So, this is no recent invasion by propagandists, but a continuation of an unresolved debate about the war. That there is no consensus suggests that we are faced with ambiguity rather than a definitive history that should be propagated by works of art.

Secondly, Jones makes a common error when he elides between the causes of the war and the experience of it. And what was that experience? Horrific, certainly. We have plenty of evidence for that. But the social history of the trenches is not straightforward at all. With all the correspondence and memoirs of participants we have a huge archive of material and it too is ambiguous. I am uneasy with any account that treats participants as unthinking victims, simply because so many of them weren't. They were driven by propaganda, certainly, but also by duty, family and a belief in a cause, particularly the defence of Belgium. So what was it that made people (including Wilfred Owen) return to the trenches willingly, even if they could have been invalided out? Was it duty or the intensity of the experience and the deep comradeship with their fellow soldier, a profound love that could be found nowhere else? There is evidence for this as well.

Again, there is no single answer. The war, especially on the western front, was terrible. But then war is not good, war is horror, but sometimes it is necessary. And if it was necessary, shouldn't we honour those who experienced that horror?

In the end, we don't have a single objective truth about the war and its participants. Victims or heroes? A necessary war or a crime against humanity? Cases can be made for both. So is it right that a "true work of art about the first world war would need to be as obscene as cancer," a kind of pacifist realism, or should it reflect that ambiguity, try not to be didactic, and provoke reflection and debate? Do the poppies do that? I haven't seen them so I can't say.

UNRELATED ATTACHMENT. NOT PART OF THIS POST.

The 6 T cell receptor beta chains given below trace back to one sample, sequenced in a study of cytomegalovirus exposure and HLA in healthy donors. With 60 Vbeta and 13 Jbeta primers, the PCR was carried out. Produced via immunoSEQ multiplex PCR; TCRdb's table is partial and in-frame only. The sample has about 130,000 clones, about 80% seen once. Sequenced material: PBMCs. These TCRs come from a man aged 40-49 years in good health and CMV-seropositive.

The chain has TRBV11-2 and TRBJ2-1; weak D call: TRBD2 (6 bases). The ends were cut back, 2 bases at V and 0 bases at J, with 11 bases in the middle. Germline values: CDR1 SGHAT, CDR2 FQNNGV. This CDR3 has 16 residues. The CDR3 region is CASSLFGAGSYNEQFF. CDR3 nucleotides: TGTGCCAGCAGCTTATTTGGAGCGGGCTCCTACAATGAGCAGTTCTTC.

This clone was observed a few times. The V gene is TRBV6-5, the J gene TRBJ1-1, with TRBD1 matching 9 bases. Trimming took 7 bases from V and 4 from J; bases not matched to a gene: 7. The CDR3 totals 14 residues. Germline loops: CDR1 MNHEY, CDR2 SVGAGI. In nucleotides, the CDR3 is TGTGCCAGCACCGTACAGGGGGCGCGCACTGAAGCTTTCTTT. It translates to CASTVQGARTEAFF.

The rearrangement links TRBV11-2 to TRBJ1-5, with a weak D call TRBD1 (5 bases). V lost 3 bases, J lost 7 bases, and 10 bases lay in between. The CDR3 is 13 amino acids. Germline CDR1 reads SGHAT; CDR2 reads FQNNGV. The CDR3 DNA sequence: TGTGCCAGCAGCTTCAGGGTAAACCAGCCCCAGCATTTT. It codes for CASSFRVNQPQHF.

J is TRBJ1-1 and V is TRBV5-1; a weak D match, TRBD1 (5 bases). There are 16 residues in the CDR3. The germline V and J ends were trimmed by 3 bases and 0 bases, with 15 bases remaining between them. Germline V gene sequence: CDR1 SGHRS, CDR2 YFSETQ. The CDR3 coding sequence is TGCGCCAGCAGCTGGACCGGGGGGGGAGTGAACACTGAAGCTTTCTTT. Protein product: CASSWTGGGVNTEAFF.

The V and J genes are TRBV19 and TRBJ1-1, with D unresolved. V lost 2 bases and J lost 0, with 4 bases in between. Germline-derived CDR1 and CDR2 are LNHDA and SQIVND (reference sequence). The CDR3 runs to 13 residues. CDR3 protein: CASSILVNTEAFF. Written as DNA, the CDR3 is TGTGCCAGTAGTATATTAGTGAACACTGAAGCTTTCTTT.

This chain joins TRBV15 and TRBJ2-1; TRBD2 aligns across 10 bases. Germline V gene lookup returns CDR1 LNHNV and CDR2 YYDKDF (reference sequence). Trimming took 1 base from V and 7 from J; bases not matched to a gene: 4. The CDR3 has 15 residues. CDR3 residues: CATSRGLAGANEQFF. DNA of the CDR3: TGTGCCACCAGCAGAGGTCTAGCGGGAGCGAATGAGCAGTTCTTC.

I want to end on a note of semi-agreement. The centenary of 1914 does not need politicised sentimentality, it does need history. The ongoing debate is its real memorial, the archives and library shelves a living memory. As for art, my personal view is that ambiguity and dialectics, informed by respect, should win out over certainty.


Anton Deque said...

I have thought for some time that 'O What a Lovely War' – and Taylor's 'Illustrated History' carries a dedication to Joan Littlewood – is a simplification that has passed into fact, mores than 'Blackadder Goes Forth'. Young men might have been mislead into the fight against 'the Hun' but it would not as you point out explain why they persisted.

The current debate is not I think about the First World War at all, and Jone's reference to UKIP in the context of the poppy field at the Tower of London convinced me.

I went for years not buying nor wearing poppy. One of my uncles served in the trenches and old Tory as he was, he never wore one either out of disgust with the Haig Fund.

No what Jones and others are thinking of is not I feel World War One, but Iraq and the narrative of intervention. Interestingly, most right wing historians today believe Britain should have stayed out of the war. I find that revealing as much as anything Jones writes.